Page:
Still it is extremely popular, and we have talked about it a lot recently. I call it, or something like it, the “boredom markets hypothesis”: People got bored in their coronavirus-related lockdowns, and they couldn’t bet on sports because sports were canceled, so they turned to betting on stocks as a form of entertainment, not investment or financial analysis. The stock market is a casino that happens to still be open.
Again, without a rigorous quantitative model of fun, this theory does not produce a well defined value for any stock; it doesn’t tell you precisely how much you should pay for a stock in order to have fun. 2 Still the imprecise subjective values it produces should, at least sometimes, be different from those produced by normal, boring, finance-y theories about owning companies’ cash flows. Some (most?) companies are exactly as fun as their cash flows; if you want a sound investment, you should pay $X for them, and if you want to have a good time you should also pay $X for them. (Because their cash flows will pay for an amount of fun with a present value of $X, etc.) Other companies are less fun than their cash flows, and you should demand a discount to invest in them. And some companies are much more fun than their cash flows, and people will buy their stock for entertainment without worrying too much about conventional valuation.
Naturally if you are a smart boring finance-y person trying to make money, and you own those stocks, you should sell them to the fun people, because they will overpay you for them. You can sell a $100 cash flow for $200 because someone else likes a good story and a crazy gamble. 3>
There is some limit to this: Eventually, all the boring finance people will sell their stock to fun people, so only the fun people will own the stock, so there’ll be no one left to do this trade. Tesla Inc. is the paradigmatic fun stock: It is run by a cartoony billionaire who sends rockets into space and messes around with flamethrowers, it has a huge and volatile valuation that often seems disconnected from its financial results, it is beloved by message-board day-traders. It is also regularly one of the most shorted stocks in the market. One way to interpret that is that people who care about valuation sold all their stock to people who love fun, and then had to go and borrow more stock to sell to the fun people because the demand for fun was so insatiable. 4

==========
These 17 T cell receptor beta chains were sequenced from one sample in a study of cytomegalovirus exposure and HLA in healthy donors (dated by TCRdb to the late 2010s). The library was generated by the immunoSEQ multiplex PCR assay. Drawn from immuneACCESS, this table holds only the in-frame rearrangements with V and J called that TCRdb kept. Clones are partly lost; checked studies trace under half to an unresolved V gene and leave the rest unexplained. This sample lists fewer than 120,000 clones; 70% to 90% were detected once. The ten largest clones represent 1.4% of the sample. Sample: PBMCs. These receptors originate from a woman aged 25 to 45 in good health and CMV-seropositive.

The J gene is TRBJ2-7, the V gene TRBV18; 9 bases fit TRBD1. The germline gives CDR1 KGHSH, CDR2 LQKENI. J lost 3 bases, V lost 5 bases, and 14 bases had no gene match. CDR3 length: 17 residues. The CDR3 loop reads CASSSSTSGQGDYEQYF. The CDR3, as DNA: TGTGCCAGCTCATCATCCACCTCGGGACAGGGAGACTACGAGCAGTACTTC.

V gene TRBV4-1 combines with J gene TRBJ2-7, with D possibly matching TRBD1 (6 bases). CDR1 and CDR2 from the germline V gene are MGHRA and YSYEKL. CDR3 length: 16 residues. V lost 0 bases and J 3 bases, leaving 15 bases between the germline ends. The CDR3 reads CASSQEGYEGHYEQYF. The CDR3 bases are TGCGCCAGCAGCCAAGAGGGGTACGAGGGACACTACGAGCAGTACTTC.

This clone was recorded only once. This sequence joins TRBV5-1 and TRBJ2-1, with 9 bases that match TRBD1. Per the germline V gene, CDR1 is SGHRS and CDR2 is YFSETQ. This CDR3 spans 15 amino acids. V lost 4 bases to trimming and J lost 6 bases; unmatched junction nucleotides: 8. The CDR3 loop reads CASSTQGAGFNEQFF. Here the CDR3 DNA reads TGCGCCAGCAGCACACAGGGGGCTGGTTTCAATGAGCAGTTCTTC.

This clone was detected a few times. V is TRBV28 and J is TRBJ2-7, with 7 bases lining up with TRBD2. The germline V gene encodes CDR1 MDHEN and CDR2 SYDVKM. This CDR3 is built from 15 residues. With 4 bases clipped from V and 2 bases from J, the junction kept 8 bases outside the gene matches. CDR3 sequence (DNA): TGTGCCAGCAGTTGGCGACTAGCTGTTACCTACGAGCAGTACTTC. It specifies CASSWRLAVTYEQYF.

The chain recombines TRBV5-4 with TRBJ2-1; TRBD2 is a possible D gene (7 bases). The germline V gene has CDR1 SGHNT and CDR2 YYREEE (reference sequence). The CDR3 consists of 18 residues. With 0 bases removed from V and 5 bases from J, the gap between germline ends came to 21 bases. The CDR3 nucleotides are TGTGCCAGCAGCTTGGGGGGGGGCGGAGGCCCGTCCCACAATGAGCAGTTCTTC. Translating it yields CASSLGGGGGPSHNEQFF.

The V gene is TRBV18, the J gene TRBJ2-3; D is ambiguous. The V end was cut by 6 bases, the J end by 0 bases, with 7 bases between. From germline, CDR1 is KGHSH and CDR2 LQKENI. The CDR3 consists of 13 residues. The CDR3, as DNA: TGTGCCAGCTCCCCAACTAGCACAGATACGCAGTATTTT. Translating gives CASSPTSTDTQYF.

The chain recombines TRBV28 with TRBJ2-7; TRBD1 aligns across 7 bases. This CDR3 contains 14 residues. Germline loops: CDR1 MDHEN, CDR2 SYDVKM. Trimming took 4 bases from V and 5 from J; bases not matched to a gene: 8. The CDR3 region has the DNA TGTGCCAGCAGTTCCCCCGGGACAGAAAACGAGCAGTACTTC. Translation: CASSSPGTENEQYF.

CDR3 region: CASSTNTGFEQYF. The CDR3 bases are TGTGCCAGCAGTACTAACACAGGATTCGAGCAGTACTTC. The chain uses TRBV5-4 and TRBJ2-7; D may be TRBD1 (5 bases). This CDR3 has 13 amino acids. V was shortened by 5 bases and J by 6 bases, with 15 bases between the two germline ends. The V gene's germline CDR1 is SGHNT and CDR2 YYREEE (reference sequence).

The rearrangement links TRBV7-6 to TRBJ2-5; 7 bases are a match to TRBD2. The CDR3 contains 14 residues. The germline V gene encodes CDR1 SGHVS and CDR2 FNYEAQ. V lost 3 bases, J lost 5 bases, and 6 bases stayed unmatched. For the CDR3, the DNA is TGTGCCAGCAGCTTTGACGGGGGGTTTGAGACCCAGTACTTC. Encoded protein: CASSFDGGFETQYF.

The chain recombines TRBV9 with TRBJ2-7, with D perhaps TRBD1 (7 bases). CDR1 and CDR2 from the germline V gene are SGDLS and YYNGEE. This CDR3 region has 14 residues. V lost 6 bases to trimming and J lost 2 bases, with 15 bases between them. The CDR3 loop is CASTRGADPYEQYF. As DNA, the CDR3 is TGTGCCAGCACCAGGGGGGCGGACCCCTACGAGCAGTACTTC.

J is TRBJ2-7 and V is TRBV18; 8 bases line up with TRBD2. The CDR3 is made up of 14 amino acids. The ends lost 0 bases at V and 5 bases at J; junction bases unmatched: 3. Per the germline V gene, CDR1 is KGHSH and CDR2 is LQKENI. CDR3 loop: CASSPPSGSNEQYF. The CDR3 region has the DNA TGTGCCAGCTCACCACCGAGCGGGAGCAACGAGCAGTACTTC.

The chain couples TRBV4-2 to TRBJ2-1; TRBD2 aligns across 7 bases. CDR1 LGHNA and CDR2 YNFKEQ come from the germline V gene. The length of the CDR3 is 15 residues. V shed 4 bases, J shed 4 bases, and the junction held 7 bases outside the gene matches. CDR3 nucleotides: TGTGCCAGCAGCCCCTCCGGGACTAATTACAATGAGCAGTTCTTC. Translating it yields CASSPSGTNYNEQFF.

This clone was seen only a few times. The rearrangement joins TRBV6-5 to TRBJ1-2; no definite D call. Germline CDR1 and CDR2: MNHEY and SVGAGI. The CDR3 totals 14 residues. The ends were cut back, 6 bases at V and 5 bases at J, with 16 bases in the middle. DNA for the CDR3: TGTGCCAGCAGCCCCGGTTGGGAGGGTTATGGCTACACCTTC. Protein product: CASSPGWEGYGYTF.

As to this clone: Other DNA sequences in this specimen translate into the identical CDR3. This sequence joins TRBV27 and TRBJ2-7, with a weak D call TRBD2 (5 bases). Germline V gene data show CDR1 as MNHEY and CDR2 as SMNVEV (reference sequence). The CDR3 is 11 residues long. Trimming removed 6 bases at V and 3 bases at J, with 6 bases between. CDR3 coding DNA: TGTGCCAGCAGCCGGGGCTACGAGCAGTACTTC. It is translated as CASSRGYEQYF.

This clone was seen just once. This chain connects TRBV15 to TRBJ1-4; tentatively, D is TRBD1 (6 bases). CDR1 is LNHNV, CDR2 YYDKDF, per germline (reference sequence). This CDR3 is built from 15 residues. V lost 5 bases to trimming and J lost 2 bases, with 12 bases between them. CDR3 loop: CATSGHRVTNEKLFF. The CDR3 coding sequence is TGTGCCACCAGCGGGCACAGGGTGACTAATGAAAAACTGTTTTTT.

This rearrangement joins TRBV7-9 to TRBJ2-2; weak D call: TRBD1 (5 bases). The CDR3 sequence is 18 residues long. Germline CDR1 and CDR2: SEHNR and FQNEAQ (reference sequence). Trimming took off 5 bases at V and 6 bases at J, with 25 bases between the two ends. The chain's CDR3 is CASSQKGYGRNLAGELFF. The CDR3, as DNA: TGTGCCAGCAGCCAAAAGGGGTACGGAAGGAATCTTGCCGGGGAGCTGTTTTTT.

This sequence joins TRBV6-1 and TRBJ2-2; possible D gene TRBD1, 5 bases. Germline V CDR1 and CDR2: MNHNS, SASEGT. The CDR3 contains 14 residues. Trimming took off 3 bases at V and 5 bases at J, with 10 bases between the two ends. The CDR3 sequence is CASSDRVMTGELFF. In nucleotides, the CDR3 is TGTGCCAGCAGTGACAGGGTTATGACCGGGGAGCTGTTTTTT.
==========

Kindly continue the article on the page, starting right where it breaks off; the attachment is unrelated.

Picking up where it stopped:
But you know who has a lot of stock to sell? Companies. Companies can just print more of their own shares. It is not usual, exactly, because most big public companies do not mostly fund themselves by selling stock. But it is the deep background fact of the stock market, the thing that allows it all to work: The point of stock trading, in some vague notional sense, is that it allows companies to raise money by selling partial ownership of themselves.
And so when Tesla was the most shorted stock in America as its stock was soaring and fun, Tesla quite sensibly decided to sell $2 billion worth of stock. If you are that desperate to buy Tesla stock, sure, Tesla will sell you some. Better for Tesla to take your money than a short seller. Tesla at least can use it to make Teslas.